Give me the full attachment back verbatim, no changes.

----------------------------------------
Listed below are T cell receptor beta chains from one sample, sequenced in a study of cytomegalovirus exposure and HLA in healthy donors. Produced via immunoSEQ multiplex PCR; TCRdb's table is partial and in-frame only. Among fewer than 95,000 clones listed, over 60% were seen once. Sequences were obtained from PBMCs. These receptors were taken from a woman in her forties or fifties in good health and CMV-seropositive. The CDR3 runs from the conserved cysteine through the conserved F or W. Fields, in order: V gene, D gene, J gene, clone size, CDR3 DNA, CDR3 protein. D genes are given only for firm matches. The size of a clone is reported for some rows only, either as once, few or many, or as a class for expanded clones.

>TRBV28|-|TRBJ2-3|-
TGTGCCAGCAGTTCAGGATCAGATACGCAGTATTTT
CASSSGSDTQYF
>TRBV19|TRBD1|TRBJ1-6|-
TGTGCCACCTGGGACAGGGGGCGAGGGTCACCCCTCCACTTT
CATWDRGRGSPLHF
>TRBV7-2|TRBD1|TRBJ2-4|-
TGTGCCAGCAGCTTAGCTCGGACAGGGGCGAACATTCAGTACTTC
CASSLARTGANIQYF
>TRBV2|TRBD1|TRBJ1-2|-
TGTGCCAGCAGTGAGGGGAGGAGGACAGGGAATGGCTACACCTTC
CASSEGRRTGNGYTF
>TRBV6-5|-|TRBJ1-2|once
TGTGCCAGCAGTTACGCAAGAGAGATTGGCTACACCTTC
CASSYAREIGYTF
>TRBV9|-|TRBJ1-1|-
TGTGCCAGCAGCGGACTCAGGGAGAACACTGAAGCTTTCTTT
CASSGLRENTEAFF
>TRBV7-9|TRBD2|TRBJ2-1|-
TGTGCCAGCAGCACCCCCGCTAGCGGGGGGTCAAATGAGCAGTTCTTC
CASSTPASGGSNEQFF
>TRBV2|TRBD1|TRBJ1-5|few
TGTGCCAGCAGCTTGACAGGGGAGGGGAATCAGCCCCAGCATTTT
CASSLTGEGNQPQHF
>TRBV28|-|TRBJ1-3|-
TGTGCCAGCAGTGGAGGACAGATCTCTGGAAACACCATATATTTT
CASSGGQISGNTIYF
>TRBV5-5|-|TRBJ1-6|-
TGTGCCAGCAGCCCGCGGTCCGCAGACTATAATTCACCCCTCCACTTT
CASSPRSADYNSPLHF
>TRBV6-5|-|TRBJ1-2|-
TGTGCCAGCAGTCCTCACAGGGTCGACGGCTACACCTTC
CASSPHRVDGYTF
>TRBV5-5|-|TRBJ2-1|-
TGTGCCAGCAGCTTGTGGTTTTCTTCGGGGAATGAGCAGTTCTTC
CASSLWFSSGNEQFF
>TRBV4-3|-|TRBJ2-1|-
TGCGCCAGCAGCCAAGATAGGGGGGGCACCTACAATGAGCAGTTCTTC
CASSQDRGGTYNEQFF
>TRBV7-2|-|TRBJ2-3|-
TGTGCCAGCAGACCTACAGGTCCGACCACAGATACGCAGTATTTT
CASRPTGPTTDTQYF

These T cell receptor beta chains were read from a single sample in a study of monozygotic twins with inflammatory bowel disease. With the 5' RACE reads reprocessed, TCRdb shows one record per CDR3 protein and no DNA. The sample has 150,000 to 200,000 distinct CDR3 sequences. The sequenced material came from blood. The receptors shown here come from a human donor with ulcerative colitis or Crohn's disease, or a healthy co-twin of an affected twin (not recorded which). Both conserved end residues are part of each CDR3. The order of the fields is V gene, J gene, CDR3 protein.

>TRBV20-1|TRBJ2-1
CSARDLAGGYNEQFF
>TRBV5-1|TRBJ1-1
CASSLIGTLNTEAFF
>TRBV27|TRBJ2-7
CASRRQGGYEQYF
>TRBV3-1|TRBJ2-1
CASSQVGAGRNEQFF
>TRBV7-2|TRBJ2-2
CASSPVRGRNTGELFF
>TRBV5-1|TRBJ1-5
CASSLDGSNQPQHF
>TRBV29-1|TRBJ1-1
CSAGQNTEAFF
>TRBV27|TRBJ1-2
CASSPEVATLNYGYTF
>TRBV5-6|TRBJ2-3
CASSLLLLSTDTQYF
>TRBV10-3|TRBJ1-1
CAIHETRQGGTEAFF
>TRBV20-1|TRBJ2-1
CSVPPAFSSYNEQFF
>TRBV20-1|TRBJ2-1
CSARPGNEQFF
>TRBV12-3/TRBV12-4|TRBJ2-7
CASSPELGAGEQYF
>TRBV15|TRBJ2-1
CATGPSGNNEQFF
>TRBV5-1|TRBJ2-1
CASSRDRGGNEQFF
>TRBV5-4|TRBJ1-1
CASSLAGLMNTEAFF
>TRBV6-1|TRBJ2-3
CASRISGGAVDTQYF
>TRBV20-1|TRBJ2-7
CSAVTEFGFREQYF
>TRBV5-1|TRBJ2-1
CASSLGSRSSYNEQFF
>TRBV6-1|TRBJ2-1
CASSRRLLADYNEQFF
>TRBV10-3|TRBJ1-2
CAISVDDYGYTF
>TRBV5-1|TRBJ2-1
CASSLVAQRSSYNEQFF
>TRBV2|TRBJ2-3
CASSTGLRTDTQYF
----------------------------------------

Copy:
Listed below are T cell receptor beta chains from one sample, sequenced in a study of cytomegalovirus exposure and HLA in healthy donors. Produced via immunoSEQ multiplex PCR; TCRdb's table is partial and in-frame only. Among fewer than 95,000 clones listed, over 60% were seen once. Sequences were obtained from PBMCs. These receptors were taken from a woman in her forties or fifties in good health and CMV-seropositive. The CDR3 runs from the conserved cysteine through the conserved F or W. Fields, in order: V gene, D gene, J gene, clone size, CDR3 DNA, CDR3 protein. D genes are given only for firm matches. The size of a clone is reported for some rows only, either as once, few or many, or as a class for expanded clones.

>TRBV28|-|TRBJ2-3|-
TGTGCCAGCAGTTCAGGATCAGATACGCAGTATTTT
CASSSGSDTQYF
>TRBV19|TRBD1|TRBJ1-6|-
TGTGCCACCTGGGACAGGGGGCGAGGGTCACCCCTCCACTTT
CATWDRGRGSPLHF
>TRBV7-2|TRBD1|TRBJ2-4|-
TGTGCCAGCAGCTTAGCTCGGACAGGGGCGAACATTCAGTACTTC
CASSLARTGANIQYF
>TRBV2|TRBD1|TRBJ1-2|-
TGTGCCAGCAGTGAGGGGAGGAGGACAGGGAATGGCTACACCTTC
CASSEGRRTGNGYTF
>TRBV6-5|-|TRBJ1-2|once
TGTGCCAGCAGTTACGCAAGAGAGATTGGCTACACCTTC
CASSYAREIGYTF
>TRBV9|-|TRBJ1-1|-
TGTGCCAGCAGCGGACTCAGGGAGAACACTGAAGCTTTCTTT
CASSGLRENTEAFF
>TRBV7-9|TRBD2|TRBJ2-1|-
TGTGCCAGCAGCACCCCCGCTAGCGGGGGGTCAAATGAGCAGTTCTTC
CASSTPASGGSNEQFF
>TRBV2|TRBD1|TRBJ1-5|few
TGTGCCAGCAGCTTGACAGGGGAGGGGAATCAGCCCCAGCATTTT
CASSLTGEGNQPQHF
>TRBV28|-|TRBJ1-3|-
TGTGCCAGCAGTGGAGGACAGATCTCTGGAAACACCATATATTTT
CASSGGQISGNTIYF
>TRBV5-5|-|TRBJ1-6|-
TGTGCCAGCAGCCCGCGGTCCGCAGACTATAATTCACCCCTCCACTTT
CASSPRSADYNSPLHF
>TRBV6-5|-|TRBJ1-2|-
TGTGCCAGCAGTCCTCACAGGGTCGACGGCTACACCTTC
CASSPHRVDGYTF
>TRBV5-5|-|TRBJ2-1|-
TGTGCCAGCAGCTTGTGGTTTTCTTCGGGGAATGAGCAGTTCTTC
CASSLWFSSGNEQFF
>TRBV4-3|-|TRBJ2-1|-
TGCGCCAGCAGCCAAGATAGGGGGGGCACCTACAATGAGCAGTTCTTC
CASSQDRGGTYNEQFF
>TRBV7-2|-|TRBJ2-3|-
TGTGCCAGCAGACCTACAGGTCCGACCACAGATACGCAGTATTTT
CASRPTGPTTDTQYF

These T cell receptor beta chains were read from a single sample in a study of monozygotic twins with inflammatory bowel disease. With the 5' RACE reads reprocessed, TCRdb shows one record per CDR3 protein and no DNA. The sample has 150,000 to 200,000 distinct CDR3 sequences. The sequenced material came from blood. The receptors shown here come from a human donor with ulcerative colitis or Crohn's disease, or a healthy co-twin of an affected twin (not recorded which). Both conserved end residues are part of each CDR3. The order of the fields is V gene, J gene, CDR3 protein.

>TRBV20-1|TRBJ2-1
CSARDLAGGYNEQFF
>TRBV5-1|TRBJ1-1
CASSLIGTLNTEAFF
>TRBV27|TRBJ2-7
CASRRQGGYEQYF
>TRBV3-1|TRBJ2-1
CASSQVGAGRNEQFF
>TRBV7-2|TRBJ2-2
CASSPVRGRNTGELFF
>TRBV5-1|TRBJ1-5
CASSLDGSNQPQHF
>TRBV29-1|TRBJ1-1
CSAGQNTEAFF
>TRBV27|TRBJ1-2
CASSPEVATLNYGYTF
>TRBV5-6|TRBJ2-3
CASSLLLLSTDTQYF
>TRBV10-3|TRBJ1-1
CAIHETRQGGTEAFF
>TRBV20-1|TRBJ2-1
CSVPPAFSSYNEQFF
>TRBV20-1|TRBJ2-1
CSARPGNEQFF
>TRBV12-3/TRBV12-4|TRBJ2-7
CASSPELGAGEQYF
>TRBV15|TRBJ2-1
CATGPSGNNEQFF
>TRBV5-1|TRBJ2-1
CASSRDRGGNEQFF
>TRBV5-4|TRBJ1-1
CASSLAGLMNTEAFF
>TRBV6-1|TRBJ2-3
CASRISGGAVDTQYF
>TRBV20-1|TRBJ2-7
CSAVTEFGFREQYF
>TRBV5-1|TRBJ2-1
CASSLGSRSSYNEQFF
>TRBV6-1|TRBJ2-1
CASSRRLLADYNEQFF
>TRBV10-3|TRBJ1-2
CAISVDDYGYTF
>TRBV5-1|TRBJ2-1
CASSLVAQRSSYNEQFF
>TRBV2|TRBJ2-3
CASSTGLRTDTQYF